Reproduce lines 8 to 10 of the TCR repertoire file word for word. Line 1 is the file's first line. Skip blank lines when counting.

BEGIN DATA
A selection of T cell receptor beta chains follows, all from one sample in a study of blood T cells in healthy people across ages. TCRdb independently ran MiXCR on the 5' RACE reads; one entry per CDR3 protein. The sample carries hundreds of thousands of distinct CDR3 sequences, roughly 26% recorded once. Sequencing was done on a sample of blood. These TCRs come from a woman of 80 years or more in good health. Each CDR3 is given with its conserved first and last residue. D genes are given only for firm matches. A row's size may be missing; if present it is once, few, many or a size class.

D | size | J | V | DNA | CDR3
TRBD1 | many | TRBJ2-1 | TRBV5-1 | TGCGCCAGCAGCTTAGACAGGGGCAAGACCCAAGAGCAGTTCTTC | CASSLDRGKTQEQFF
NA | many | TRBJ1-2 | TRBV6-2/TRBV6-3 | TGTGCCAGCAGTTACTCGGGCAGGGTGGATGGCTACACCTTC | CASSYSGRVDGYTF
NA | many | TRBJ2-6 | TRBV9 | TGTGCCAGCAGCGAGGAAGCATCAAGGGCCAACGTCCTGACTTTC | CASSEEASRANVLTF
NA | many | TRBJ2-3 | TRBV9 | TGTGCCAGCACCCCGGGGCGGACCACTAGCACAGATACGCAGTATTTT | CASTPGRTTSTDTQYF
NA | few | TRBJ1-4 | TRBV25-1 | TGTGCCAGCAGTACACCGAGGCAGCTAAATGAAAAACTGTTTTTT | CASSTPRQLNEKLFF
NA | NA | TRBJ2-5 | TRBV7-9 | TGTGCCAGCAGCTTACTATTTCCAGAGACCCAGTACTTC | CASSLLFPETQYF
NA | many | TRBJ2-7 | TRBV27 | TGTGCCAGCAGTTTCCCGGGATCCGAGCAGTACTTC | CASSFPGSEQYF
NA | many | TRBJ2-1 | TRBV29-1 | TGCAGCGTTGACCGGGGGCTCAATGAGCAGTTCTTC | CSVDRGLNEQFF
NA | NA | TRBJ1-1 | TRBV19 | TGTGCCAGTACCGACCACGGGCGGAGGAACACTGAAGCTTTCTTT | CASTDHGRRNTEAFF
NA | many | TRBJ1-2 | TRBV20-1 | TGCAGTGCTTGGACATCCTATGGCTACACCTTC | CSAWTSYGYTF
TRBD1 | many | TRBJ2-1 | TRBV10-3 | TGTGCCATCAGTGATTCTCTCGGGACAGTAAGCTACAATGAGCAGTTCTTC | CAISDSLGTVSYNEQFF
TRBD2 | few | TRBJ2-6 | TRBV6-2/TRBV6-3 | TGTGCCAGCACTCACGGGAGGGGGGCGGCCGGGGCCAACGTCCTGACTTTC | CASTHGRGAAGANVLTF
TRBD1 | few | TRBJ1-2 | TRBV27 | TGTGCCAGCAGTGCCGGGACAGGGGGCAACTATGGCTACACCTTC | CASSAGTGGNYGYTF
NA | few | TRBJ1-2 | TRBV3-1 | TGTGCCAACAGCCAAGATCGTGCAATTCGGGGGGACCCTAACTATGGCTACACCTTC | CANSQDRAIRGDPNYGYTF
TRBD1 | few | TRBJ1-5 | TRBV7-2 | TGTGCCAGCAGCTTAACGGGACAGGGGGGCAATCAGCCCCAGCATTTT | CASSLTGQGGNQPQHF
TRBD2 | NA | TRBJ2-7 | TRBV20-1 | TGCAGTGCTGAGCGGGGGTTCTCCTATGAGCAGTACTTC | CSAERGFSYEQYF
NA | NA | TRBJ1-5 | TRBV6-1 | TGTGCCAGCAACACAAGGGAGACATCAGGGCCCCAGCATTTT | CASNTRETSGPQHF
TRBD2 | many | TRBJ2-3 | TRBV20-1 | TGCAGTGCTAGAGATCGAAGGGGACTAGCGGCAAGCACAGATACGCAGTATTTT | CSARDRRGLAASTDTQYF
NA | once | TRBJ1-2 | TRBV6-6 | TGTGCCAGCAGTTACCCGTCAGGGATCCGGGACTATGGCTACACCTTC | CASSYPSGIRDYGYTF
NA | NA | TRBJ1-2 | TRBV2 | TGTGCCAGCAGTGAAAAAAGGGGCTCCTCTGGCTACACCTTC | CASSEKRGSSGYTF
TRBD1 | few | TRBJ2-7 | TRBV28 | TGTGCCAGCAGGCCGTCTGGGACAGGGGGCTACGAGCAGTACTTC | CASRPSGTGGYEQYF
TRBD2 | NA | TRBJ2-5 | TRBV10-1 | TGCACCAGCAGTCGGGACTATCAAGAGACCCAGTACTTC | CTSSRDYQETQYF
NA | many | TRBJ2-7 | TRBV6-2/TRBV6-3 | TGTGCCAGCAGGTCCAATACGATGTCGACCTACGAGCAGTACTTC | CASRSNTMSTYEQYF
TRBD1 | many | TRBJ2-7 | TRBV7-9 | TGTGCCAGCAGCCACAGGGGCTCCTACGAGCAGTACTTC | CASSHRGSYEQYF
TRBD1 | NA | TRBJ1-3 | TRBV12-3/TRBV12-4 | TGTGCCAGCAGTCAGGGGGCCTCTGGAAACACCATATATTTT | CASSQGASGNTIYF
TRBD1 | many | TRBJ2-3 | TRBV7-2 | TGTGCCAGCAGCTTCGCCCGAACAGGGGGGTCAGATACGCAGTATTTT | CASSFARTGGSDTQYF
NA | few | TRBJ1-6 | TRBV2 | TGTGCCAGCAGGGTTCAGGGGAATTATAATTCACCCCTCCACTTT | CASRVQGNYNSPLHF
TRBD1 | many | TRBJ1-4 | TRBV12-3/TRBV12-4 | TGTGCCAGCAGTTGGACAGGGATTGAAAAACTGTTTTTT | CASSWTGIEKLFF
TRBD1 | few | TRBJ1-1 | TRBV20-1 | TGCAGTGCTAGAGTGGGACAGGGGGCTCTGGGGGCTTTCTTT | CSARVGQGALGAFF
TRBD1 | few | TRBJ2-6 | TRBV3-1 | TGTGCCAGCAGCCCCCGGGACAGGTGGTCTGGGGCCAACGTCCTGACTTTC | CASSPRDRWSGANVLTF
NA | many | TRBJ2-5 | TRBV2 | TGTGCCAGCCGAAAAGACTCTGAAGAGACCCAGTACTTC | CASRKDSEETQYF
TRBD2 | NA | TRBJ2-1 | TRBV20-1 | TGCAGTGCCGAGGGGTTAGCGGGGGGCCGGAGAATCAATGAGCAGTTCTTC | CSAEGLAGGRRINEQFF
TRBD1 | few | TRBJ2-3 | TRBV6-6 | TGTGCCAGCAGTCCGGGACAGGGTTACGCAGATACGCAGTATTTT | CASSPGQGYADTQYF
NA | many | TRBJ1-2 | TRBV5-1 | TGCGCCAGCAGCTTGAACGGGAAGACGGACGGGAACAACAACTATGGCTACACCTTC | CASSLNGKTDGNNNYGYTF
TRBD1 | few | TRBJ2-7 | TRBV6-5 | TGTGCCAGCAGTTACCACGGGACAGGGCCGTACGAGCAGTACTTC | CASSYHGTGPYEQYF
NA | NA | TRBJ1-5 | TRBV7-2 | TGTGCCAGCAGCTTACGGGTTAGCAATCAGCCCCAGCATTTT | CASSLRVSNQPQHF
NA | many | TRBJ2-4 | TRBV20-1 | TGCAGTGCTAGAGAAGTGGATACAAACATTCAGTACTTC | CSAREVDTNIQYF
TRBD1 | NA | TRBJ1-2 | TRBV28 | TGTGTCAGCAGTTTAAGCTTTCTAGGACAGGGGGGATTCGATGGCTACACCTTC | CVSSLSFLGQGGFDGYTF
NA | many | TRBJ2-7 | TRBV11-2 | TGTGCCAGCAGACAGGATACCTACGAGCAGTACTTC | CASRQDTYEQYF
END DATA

NA | NA | TRBJ2-5 | TRBV7-9 | TGTGCCAGCAGCTTACTATTTCCAGAGACCCAGTACTTC | CASSLLFPETQYF
NA | many | TRBJ2-7 | TRBV27 | TGTGCCAGCAGTTTCCCGGGATCCGAGCAGTACTTC | CASSFPGSEQYF
NA | many | TRBJ2-1 | TRBV29-1 | TGCAGCGTTGACCGGGGGCTCAATGAGCAGTTCTTC | CSVDRGLNEQFF